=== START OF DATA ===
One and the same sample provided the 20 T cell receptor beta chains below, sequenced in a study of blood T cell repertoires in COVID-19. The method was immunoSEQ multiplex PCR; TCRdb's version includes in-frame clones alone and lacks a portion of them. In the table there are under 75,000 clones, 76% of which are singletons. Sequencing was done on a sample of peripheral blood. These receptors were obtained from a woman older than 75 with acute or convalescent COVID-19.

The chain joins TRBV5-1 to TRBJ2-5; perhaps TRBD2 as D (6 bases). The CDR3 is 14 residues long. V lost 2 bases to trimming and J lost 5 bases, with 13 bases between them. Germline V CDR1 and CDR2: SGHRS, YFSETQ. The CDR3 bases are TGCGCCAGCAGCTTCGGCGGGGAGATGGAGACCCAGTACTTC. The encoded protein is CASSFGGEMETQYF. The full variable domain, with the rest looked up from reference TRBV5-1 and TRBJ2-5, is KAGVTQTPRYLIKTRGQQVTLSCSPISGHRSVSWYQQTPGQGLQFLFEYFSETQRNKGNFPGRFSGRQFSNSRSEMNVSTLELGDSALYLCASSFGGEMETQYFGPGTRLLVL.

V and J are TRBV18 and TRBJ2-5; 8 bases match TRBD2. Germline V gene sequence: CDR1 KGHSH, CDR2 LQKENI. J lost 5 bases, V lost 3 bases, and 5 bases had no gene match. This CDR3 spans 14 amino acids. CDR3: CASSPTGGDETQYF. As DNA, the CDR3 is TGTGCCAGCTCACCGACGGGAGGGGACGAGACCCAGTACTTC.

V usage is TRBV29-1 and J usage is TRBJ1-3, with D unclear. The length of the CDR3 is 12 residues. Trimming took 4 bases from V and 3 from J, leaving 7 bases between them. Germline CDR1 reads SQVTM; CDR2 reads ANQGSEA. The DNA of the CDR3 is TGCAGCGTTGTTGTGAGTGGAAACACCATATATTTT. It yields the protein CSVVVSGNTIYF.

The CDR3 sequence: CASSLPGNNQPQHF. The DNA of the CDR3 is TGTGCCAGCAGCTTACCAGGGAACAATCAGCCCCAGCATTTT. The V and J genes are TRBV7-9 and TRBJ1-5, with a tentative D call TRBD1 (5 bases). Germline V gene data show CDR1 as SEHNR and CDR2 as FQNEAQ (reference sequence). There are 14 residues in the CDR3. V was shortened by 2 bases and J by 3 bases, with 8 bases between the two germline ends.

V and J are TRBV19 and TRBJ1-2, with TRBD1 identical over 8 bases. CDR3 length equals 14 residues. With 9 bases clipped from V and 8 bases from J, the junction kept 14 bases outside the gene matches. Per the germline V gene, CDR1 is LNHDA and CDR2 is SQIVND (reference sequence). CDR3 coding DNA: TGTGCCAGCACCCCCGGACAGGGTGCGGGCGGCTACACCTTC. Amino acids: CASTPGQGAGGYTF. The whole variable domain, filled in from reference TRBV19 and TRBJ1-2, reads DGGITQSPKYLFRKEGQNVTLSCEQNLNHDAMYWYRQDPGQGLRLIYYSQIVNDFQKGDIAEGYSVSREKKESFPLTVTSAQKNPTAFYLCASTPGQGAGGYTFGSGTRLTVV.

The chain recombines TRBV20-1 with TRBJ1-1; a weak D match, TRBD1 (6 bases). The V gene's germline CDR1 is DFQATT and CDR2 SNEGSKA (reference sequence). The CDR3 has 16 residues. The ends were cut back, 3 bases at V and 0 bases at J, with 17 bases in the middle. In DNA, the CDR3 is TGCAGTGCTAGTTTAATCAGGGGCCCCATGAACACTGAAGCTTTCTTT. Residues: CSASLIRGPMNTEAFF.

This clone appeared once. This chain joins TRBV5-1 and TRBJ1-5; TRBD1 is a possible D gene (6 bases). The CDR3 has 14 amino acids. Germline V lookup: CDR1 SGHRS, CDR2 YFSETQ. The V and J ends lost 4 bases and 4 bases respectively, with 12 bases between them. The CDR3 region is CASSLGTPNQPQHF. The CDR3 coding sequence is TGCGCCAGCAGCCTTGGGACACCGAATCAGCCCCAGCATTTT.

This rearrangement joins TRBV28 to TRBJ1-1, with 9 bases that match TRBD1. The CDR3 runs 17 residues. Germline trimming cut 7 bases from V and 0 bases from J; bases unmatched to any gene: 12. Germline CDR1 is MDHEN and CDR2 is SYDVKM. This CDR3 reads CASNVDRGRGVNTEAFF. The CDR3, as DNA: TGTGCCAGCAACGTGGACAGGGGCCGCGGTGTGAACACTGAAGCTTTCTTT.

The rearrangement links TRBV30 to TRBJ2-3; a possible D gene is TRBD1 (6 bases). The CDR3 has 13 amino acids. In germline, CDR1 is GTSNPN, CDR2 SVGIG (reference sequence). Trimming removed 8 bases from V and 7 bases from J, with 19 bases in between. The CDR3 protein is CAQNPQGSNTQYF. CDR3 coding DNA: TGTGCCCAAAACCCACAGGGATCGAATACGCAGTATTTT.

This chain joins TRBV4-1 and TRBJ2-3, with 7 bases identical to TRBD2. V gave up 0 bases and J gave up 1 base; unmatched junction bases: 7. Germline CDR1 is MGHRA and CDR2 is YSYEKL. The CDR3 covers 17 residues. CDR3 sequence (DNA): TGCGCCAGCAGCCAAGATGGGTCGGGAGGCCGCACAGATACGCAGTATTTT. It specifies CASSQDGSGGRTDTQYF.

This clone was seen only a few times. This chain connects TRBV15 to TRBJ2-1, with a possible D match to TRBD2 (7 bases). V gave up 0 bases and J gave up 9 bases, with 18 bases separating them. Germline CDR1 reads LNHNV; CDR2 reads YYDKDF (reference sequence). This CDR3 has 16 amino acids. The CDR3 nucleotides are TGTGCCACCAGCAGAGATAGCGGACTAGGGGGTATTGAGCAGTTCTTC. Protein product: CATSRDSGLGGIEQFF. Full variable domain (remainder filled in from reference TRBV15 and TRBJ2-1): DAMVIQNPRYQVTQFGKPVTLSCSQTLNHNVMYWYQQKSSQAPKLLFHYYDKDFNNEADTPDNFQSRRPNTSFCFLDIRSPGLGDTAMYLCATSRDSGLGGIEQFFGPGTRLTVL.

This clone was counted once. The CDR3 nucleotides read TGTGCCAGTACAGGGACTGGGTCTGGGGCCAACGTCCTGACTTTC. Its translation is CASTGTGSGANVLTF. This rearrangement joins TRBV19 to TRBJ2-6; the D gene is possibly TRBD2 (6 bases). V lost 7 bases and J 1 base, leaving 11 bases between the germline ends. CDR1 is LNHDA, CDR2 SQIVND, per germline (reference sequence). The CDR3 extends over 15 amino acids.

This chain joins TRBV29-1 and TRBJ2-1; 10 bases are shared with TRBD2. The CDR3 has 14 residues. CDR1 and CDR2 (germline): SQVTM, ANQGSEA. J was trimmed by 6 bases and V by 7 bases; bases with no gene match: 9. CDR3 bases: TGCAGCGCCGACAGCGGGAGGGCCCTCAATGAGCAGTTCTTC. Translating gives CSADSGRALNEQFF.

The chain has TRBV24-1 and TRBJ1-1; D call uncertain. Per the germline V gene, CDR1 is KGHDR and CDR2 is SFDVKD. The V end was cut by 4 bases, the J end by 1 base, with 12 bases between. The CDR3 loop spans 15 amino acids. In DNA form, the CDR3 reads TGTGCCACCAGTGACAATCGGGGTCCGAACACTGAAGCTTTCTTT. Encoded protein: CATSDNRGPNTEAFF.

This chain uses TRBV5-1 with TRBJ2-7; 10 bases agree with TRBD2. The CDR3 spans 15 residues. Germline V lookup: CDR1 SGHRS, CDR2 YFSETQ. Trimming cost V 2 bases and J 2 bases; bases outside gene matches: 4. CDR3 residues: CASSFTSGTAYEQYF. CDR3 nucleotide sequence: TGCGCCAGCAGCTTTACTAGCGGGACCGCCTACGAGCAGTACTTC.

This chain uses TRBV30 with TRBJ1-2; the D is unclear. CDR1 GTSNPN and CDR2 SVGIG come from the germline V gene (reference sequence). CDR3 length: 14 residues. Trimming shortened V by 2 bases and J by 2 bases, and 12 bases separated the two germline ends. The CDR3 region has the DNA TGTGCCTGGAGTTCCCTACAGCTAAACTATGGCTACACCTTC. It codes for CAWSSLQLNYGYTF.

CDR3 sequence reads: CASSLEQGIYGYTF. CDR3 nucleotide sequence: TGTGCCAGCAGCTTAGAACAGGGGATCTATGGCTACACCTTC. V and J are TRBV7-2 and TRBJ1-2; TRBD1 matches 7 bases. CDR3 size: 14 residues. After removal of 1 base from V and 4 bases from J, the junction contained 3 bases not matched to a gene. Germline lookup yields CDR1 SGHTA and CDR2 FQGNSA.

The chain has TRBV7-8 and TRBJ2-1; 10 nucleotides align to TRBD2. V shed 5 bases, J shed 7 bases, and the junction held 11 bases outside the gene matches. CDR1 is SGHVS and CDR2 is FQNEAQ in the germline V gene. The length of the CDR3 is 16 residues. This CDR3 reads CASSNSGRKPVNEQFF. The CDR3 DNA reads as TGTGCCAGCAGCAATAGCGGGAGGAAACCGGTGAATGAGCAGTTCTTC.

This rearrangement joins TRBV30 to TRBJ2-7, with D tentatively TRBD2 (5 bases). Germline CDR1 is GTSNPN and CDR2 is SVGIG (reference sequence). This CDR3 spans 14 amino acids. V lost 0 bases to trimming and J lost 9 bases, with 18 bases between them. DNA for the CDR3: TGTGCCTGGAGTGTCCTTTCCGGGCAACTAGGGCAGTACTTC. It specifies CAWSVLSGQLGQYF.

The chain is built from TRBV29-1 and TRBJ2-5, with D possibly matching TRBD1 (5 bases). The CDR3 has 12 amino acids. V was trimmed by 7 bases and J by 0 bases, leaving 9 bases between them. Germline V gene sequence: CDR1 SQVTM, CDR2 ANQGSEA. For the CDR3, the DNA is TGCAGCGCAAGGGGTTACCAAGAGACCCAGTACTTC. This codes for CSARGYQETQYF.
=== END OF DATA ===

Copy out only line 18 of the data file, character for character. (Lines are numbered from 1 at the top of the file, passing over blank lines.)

CDR3 sequence reads: CASSLEQGIYGYTF. CDR3 nucleotide sequence: TGTGCCAGCAGCTTAGAACAGGGGATCTATGGCTACACCTTC. V and J are TRBV7-2 and TRBJ1-2; TRBD1 matches 7 bases. CDR3 size: 14 residues. After removal of 1 base from V and 4 bases from J, the junction contained 3 bases not matched to a gene. Germline lookup yields CDR1 SGHTA and CDR2 FQGNSA.